Rod Chapel was almost too angry to talk.
It was last Wednesday night, as rioters seeking to overturn the presidential election results and keep their authoritarian leader, President Donald Trump, in power had stormed the U.S. Capitol, disrupting a joint session of Congress.
There was violence and mayhem. In the end, five people would end up dead, including a police officer.
Chapel, the president of the Missouri NAACP, was devastated over the attack on American democracy. As a Black man, he was viewing the two distinct Americas that people who look like Chapel have been railing about for years.
“Civil disobedience can get you arrested and prosecuted — depending on who you are,” Chapel told me. “If you’re Black, you get arrested and feel the weight of prosecution. If you’re Caucasian, however, dressing in camo, being armed, breaking into the Capitol, and assaulting police officers is allowed with little recourse. It’s not the act of disobedience; it’s the color of the skin of the participant.”
I wanted to talk to Chapel because as I was watching the brutal attack on American democracy, with some Capitol Police officers taking selfies with the rioters and few visible arrests, I thought back to the “Medicaid 23.”
On May 6, 2014, three months before Ferguson became a trending hashtag on social media, 24 pastors in Missouri, nearly all of them Black, were legally in the visitors’ gallery overlooking debate in the Missouri Senate in Jefferson City. They sang. They prayed. They chanted. The pastors were encouraging senators to provide health care to poor people, many of them in the church flocks of the men and women of the cloth who sought help from their almighty God in their quest.
“Do justice!” they demanded. The Senate gaveled out of session. The pastors were arrested and taken to jail. They were prosecuted and taken to trial. The trial of one pastor was moved, and hence, the rest became known as the Medicaid 23.
Chapel was one of their lawyers, along with state Rep. Jay Barnes, a Republican from the state’s capital city. Race was a central component of the trial, as Chapel and Barnes asked jurors if they thought they would be there, in court more than two years later, if the protesting pastors had been white.
Chapel knows the answer to the question, and so does a country that has now seen in a matter of months two completely different approaches to preparing for protests in the nation’s capital. After a police officer in May killed George Floyd in Minneapolis by kneeling on his neck, the death recorded on dramatic video, the nation hit the streets in protest, led by Black Lives Matter leaders. One dramatic photo before a June march in Washington tells a story, with dozens of heavily armed federal officials standing guard at the Lincoln Memorial before the march and rally even began.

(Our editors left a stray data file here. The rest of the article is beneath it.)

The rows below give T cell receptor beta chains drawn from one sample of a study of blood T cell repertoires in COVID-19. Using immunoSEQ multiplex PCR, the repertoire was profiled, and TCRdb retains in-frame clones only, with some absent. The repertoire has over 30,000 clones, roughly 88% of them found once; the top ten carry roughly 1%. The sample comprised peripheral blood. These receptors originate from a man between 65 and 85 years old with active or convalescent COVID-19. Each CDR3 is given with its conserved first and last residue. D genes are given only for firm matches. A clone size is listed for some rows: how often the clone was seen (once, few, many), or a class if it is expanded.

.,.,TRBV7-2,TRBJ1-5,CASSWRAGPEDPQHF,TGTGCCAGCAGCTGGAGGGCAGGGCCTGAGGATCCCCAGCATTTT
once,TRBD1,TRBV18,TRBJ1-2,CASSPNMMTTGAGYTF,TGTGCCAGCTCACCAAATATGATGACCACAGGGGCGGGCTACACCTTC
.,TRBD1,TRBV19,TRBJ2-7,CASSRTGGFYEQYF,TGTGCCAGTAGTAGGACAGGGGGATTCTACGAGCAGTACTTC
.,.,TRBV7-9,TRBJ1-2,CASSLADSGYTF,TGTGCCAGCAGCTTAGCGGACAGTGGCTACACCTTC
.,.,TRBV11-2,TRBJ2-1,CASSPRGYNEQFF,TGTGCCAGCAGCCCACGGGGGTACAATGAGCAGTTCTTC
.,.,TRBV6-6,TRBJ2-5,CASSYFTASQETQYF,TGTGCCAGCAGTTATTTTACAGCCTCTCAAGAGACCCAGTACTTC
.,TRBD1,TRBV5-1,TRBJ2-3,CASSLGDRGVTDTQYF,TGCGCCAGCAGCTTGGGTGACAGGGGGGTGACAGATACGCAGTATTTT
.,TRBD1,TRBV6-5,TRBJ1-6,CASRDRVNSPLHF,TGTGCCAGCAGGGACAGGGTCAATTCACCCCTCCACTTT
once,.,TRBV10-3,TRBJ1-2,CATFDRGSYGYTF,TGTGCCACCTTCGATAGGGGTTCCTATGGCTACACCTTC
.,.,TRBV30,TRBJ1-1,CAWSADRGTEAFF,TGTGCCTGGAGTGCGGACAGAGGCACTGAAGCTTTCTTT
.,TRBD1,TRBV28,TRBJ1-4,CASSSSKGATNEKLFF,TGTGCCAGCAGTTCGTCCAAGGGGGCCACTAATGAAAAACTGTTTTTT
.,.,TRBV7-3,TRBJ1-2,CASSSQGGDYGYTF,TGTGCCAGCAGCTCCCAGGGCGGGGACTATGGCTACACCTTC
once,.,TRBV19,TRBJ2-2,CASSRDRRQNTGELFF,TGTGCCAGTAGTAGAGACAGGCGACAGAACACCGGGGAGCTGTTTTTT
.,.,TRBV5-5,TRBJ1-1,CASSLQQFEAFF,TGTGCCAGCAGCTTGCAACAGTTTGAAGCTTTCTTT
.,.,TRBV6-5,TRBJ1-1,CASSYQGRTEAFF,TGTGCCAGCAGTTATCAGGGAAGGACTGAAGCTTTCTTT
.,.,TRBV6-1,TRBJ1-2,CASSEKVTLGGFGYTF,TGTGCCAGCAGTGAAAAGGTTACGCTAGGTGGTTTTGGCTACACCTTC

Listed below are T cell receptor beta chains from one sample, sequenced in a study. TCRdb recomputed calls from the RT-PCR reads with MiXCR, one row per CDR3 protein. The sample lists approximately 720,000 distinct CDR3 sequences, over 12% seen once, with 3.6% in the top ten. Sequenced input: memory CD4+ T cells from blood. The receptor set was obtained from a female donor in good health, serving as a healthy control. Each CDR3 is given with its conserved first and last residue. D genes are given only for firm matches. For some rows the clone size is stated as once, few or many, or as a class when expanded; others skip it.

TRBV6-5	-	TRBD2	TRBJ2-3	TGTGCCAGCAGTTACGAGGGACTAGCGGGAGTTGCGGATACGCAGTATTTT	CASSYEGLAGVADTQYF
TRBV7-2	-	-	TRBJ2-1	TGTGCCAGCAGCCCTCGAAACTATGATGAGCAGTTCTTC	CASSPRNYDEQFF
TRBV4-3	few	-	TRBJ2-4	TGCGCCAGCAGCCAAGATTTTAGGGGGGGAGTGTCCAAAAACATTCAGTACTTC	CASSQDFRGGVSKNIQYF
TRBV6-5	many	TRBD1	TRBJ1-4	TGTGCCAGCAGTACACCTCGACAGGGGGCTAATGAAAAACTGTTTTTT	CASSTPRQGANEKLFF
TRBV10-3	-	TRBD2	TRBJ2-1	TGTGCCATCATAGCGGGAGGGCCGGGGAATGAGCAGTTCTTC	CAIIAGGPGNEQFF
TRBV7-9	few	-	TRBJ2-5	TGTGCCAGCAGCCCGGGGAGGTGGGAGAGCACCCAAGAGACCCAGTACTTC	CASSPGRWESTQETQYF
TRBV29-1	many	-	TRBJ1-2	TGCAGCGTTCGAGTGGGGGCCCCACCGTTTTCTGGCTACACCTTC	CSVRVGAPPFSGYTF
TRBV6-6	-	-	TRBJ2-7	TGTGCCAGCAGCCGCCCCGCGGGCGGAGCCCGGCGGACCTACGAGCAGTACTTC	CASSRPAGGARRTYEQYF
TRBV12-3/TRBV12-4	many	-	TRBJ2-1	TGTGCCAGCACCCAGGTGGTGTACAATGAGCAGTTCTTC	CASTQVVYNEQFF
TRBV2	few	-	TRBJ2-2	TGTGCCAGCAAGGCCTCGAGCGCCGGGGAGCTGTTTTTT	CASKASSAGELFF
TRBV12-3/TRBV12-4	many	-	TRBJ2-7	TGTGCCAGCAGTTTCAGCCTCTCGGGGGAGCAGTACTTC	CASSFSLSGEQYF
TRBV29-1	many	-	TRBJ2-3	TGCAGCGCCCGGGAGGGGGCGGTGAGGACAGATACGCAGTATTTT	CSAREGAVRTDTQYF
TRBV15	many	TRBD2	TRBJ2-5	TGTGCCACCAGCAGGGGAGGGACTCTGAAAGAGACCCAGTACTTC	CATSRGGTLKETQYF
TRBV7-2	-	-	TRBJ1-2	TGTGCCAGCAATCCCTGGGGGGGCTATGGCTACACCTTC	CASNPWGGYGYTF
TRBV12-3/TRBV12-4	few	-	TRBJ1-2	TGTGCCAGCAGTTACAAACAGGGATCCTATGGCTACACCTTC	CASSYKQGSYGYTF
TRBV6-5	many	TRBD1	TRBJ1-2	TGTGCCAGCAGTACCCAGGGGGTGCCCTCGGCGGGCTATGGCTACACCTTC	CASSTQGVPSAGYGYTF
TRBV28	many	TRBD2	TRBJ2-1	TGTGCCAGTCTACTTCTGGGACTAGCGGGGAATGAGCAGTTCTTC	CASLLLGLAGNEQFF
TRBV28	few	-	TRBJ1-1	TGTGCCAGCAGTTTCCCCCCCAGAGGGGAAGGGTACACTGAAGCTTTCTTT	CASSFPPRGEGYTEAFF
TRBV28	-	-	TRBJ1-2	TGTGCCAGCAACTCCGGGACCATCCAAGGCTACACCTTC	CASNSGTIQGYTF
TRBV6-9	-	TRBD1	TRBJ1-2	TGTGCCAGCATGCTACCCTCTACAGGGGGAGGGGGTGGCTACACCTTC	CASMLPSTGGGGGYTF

Capitol Police initially declined requests for federal help to prepare for the pro-Trump rally and march. Participants fully advertised their plan ahead of time, even showing up with T-shirts emblazoned with the words “Civil War” printed above the date of the planned rally. They bragged about intended violence even before Trump egged them on, told them to be “wild” and sent them marching toward the Capitol.
Since then, as Black civil rights leaders have pointed out the dichotomy we all could see with our own eyes, there have been increased attempts to identify the participants in the violence and make arrests. The chief of the Capitol Police has stepped down. There will be federal investigations into the debacle.
One of the people involved in any hearings will be U.S. Rep. Cori Bush, the first Black woman from St. Louis ever sent to the House. She knows firsthand how Black people get treated at a protest.
“Had it been people who look like me,” she told MSNBC that night while she was still in a secure location amid the rioting, “we wouldn’t have made it up those steps.”
On Monday, Bush filed a resolution seeking to hold accountable any members of Congress who are found to have helped stoke the violence at the Capitol.
The entire event has become an inflection point for a Republican Party now trying too late to disentangle itself from Trump. But Chapel hopes, that like Floyd’s killing, like Ferguson, like the Medicaid 23 trial, this shameful moment in American history will become another inflection point on understanding our nation’s deep racial divide, and the reality that Black people still live under a different set of rules when it comes to policing.